As well as these recommendations, you can also try applying water- or silicone-based vaginal lubricants just before intercourse. Avoid products containing perfumes, oils or glycerine. A vaginal moisturiser, used several times a week, may also be helpful. These can be bought without a prescription and should be applied at night when they are more easily absorbed.

You can also try a vibrator and experiment with different sexual positions to see what is most comfortable for you.

Vaginal dryness

The moisture in the vagina often decreases with age and this can be accelerated by many cancer treatments that cause oestrogen levels to drop. Vaginal dryness can make sexual intercourse painful.

As outlined in the ‘Vaginal changes’ section above, you can use vaginal lubricants (which you apply just before having sex) and vaginal moisturisers (which you apply a few nights a week just before going to bed) to help with vaginal dryness.

Depending on the type of cancer you have, you can also talk to your doctor about whether oestrogen creams or pessaries are an option for you. But make sure you avoid using soap, bubble bath and other creams on your vulva and vagina, as these can cause skin irritation.

For more information visit our webpage ‘Vulva & vaginal irritation’.

Painful sex and intercourse

Sex can be painful after pelvic surgery or radiation therapy. Hormonal changes can also make your vulva and vagina dry and cause pain. If your vagina is irritated during sex, there is a risk of contracting urinary tract infections (UTIs).

If intercourse is painful, you can try using water- or silicone-based lubricants, choosing positions where you can control the depth of penetration, or trying to be as close to orgasm as possible before penetration (so as to minimise intercourse duration and pain).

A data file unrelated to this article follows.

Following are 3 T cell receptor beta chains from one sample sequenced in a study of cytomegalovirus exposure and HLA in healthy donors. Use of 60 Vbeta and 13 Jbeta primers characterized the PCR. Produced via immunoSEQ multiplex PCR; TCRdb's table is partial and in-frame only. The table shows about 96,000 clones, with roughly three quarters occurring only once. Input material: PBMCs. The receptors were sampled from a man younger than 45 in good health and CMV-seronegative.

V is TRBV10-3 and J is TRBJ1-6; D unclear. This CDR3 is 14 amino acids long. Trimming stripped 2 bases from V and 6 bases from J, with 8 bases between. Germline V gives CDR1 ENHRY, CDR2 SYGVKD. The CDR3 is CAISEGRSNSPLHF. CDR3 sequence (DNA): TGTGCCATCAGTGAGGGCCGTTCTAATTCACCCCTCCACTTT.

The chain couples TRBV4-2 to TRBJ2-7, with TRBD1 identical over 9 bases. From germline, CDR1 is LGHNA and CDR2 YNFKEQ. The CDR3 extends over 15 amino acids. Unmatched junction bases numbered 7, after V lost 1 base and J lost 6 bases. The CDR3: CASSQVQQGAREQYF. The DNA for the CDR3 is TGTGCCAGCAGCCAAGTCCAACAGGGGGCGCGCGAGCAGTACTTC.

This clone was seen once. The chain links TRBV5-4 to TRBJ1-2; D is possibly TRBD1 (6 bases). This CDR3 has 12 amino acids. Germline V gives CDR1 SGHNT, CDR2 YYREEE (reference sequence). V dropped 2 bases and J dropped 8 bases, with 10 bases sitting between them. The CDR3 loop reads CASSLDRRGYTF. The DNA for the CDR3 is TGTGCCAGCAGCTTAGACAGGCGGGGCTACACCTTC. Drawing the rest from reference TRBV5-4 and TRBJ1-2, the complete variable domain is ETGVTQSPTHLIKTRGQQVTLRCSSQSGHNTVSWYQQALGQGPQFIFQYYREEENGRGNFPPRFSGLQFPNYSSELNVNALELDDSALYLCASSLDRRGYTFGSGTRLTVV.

If you’re experiencing pain in other parts of your body because of your cancer or your treatments, it might also make it harder to relax and enjoy sexual intimacy, intercourse or outercourse. If you’re taking any medication to manage pain, take it about an hour before you have sex so it will be at its most effective. Use props such as pillows to take the pressure off any body parts that are sore and try different positions to make sure you’re as comfortable as possible.

If sex is still painful, talk to a doctor, sex therapist or pelvic health physiotherapist. An occupational therapist can suggest products to help with positioning.

Read more about painful sex here.

Bleeding after sex

If the tissue in your vagina is inflamed or your vagina has become dry due to a lack of oestrogen brought on by cancer treatments, this can cause bleeding after sexual intercourse. Again, applying vaginal moisturisers and lubricants can help. If there is bleeding during or after sex, please see your GP to check what is causing it.

Tips to help you adjust

Doing simple things like being kind to yourself and giving yourself time to adjust to physical changes can help with sexual intimacy. You can also:

Talk to your healthcare team